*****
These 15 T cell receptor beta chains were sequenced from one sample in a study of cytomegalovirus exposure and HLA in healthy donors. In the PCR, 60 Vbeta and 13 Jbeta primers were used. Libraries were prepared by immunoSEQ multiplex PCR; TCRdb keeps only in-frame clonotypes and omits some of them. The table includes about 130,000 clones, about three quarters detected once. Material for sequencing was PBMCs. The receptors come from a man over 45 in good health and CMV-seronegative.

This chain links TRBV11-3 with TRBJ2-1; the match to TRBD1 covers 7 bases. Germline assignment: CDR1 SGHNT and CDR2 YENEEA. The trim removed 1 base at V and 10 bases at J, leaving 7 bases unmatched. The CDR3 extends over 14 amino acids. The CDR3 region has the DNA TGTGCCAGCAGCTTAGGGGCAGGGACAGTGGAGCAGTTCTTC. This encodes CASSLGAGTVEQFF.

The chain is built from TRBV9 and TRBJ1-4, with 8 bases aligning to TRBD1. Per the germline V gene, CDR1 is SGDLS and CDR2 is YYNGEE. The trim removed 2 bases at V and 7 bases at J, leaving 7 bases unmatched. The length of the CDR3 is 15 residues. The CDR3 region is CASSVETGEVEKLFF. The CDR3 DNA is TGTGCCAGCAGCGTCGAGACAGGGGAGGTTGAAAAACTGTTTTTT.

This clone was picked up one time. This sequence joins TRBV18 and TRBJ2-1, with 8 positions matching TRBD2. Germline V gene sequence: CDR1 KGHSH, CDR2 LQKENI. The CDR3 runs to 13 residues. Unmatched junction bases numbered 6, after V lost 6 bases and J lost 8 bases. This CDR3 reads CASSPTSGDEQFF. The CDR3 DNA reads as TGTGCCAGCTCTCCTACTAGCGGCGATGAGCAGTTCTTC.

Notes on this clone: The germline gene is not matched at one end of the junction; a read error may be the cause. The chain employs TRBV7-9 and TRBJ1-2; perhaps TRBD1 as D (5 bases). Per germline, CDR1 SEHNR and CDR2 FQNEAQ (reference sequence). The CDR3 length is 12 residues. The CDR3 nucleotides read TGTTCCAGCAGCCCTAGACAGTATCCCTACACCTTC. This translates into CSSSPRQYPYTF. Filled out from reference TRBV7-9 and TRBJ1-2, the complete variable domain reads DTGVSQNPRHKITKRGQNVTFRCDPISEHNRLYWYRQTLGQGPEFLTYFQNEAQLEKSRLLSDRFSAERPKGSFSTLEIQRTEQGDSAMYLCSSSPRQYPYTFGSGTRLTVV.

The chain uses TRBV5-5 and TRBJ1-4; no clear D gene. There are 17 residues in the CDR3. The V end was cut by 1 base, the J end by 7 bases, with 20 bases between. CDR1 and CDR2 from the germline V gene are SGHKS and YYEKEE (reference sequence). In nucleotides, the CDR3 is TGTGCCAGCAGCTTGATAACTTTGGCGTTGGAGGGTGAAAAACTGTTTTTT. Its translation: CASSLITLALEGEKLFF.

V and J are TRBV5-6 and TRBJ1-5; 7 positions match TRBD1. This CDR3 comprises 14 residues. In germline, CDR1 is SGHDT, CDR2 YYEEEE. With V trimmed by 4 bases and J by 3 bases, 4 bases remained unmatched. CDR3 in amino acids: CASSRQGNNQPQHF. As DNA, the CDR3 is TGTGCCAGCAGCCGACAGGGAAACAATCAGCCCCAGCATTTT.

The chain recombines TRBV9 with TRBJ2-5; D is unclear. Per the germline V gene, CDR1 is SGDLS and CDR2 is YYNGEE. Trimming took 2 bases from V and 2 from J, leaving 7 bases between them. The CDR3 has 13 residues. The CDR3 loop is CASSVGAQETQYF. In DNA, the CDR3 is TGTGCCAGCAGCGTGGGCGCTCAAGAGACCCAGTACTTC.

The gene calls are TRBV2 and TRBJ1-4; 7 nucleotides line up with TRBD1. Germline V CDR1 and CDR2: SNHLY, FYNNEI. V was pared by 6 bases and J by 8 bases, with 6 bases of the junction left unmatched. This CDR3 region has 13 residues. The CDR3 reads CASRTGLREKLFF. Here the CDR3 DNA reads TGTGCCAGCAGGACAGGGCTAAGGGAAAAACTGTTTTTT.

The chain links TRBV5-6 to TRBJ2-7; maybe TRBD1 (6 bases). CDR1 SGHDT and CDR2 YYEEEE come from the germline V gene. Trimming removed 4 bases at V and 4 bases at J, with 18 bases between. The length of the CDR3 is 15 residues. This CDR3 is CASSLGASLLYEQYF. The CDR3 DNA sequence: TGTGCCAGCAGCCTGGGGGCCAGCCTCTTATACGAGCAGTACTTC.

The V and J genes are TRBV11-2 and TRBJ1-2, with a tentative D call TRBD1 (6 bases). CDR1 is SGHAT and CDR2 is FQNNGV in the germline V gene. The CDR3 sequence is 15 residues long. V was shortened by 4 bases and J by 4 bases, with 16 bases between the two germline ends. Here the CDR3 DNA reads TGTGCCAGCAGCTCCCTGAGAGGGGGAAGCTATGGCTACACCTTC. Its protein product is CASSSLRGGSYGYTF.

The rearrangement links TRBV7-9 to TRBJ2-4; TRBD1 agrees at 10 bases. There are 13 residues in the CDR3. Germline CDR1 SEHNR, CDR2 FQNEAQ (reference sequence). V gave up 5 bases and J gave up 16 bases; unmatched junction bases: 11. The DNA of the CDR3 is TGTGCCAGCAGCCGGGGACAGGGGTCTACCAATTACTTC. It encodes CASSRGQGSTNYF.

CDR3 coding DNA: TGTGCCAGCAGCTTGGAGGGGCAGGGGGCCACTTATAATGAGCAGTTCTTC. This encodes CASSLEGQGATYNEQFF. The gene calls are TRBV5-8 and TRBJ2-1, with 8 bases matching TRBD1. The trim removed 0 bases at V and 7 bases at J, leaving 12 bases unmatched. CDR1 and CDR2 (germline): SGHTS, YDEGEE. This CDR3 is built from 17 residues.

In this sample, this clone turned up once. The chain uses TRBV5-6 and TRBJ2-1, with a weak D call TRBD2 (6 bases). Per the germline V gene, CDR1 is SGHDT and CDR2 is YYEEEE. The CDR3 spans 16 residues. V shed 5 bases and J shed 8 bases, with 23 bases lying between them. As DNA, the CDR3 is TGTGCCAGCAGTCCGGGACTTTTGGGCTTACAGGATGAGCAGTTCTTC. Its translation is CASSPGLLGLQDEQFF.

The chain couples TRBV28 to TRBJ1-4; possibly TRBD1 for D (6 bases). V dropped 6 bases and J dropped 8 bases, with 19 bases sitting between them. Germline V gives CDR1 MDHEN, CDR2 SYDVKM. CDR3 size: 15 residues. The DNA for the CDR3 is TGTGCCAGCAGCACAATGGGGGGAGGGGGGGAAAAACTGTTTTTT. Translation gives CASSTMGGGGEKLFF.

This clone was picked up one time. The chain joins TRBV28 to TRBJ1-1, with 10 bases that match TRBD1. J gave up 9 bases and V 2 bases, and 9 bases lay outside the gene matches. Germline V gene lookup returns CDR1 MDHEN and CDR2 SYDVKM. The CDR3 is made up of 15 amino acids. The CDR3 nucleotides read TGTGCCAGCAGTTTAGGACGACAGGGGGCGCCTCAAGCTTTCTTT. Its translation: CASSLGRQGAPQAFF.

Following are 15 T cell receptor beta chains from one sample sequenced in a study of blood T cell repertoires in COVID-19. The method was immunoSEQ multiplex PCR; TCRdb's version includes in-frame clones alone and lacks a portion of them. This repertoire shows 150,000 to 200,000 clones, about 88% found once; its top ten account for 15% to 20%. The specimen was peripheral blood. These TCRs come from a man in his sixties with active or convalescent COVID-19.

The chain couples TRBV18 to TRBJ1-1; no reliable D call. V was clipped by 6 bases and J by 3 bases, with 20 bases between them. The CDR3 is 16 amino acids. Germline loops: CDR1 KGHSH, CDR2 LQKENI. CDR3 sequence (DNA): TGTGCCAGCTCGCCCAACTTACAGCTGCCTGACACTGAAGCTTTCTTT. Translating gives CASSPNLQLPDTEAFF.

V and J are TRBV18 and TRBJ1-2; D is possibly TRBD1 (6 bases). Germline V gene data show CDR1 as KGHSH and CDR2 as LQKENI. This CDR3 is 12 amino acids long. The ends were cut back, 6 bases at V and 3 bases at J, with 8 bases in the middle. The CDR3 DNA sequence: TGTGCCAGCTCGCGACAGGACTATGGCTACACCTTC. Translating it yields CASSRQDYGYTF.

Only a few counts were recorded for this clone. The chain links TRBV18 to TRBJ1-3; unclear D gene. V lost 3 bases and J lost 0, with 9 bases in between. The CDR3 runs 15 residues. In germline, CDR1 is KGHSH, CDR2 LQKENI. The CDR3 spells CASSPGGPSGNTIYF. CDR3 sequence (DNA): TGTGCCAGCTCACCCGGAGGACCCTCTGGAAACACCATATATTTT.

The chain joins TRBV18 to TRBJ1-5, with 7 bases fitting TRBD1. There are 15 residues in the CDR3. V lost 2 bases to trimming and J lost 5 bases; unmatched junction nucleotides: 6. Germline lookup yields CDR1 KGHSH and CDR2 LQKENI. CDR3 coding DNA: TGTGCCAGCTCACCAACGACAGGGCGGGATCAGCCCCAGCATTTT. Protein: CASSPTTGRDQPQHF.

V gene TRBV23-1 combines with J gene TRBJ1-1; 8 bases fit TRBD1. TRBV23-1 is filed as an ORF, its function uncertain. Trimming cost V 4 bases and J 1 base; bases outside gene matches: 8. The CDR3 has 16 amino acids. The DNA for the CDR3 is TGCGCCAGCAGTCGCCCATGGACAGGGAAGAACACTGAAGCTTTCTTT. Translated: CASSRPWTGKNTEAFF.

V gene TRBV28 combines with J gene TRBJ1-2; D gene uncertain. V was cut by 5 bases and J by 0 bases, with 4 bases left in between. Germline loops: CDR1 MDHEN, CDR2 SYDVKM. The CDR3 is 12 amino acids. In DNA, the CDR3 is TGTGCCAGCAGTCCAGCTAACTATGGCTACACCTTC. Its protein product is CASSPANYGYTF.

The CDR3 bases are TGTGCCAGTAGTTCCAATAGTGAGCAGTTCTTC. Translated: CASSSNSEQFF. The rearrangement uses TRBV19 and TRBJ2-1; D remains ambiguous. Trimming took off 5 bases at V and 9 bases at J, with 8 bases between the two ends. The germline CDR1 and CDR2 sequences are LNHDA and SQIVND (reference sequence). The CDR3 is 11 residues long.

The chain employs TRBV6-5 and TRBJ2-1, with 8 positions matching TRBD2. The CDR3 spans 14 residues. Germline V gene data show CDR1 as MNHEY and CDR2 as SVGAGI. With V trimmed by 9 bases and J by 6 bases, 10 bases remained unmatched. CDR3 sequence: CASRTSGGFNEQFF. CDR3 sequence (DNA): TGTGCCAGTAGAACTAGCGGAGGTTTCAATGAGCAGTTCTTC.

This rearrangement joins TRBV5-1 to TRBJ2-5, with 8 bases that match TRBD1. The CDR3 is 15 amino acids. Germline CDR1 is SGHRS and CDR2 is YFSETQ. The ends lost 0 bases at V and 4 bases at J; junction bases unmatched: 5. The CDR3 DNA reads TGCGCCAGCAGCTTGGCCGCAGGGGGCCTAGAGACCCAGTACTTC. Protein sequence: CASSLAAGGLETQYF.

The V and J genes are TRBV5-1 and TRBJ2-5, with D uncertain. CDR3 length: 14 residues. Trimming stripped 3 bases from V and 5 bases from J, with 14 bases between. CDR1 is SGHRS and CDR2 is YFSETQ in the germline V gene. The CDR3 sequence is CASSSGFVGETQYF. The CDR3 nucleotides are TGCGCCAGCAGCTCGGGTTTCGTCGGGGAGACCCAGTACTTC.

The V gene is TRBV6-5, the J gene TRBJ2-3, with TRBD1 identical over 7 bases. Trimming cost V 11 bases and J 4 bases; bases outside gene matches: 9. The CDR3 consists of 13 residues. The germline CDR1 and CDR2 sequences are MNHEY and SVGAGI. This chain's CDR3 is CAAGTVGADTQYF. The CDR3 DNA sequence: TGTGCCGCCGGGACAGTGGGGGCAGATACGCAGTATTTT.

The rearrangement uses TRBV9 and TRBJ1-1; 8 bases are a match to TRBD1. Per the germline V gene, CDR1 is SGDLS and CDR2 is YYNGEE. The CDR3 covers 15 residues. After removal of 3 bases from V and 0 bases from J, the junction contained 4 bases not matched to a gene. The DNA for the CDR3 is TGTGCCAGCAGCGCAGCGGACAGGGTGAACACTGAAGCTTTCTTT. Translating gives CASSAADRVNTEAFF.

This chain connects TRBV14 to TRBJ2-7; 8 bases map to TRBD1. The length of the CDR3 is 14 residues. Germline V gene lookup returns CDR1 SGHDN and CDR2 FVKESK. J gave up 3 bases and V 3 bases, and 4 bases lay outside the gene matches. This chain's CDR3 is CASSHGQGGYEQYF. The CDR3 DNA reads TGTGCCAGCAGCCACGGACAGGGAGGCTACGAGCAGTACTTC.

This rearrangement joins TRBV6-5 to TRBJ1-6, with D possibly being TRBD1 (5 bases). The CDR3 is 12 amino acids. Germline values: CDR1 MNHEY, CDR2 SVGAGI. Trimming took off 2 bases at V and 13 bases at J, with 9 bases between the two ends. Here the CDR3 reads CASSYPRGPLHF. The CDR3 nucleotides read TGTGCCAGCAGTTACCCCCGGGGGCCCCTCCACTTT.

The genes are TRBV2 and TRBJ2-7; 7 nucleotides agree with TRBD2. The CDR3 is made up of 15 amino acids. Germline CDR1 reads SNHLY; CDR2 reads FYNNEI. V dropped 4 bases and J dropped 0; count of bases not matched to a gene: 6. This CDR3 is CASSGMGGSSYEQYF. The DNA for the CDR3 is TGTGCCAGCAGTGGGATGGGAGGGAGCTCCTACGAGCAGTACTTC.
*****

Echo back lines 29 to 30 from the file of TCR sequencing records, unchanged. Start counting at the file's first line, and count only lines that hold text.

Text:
The rearrangement uses TRBV9 and TRBJ1-1; 8 bases are a match to TRBD1. Per the germline V gene, CDR1 is SGDLS and CDR2 is YYNGEE. The CDR3 covers 15 residues. After removal of 3 bases from V and 0 bases from J, the junction contained 4 bases not matched to a gene. The DNA for the CDR3 is TGTGCCAGCAGCGCAGCGGACAGGGTGAACACTGAAGCTTTCTTT. Translating gives CASSAADRVNTEAFF.

This chain connects TRBV14 to TRBJ2-7; 8 bases map to TRBD1. The length of the CDR3 is 14 residues. Germline V gene lookup returns CDR1 SGHDN and CDR2 FVKESK. J gave up 3 bases and V 3 bases, and 4 bases lay outside the gene matches. This chain's CDR3 is CASSHGQGGYEQYF. The CDR3 DNA reads TGTGCCAGCAGCCACGGACAGGGAGGCTACGAGCAGTACTTC.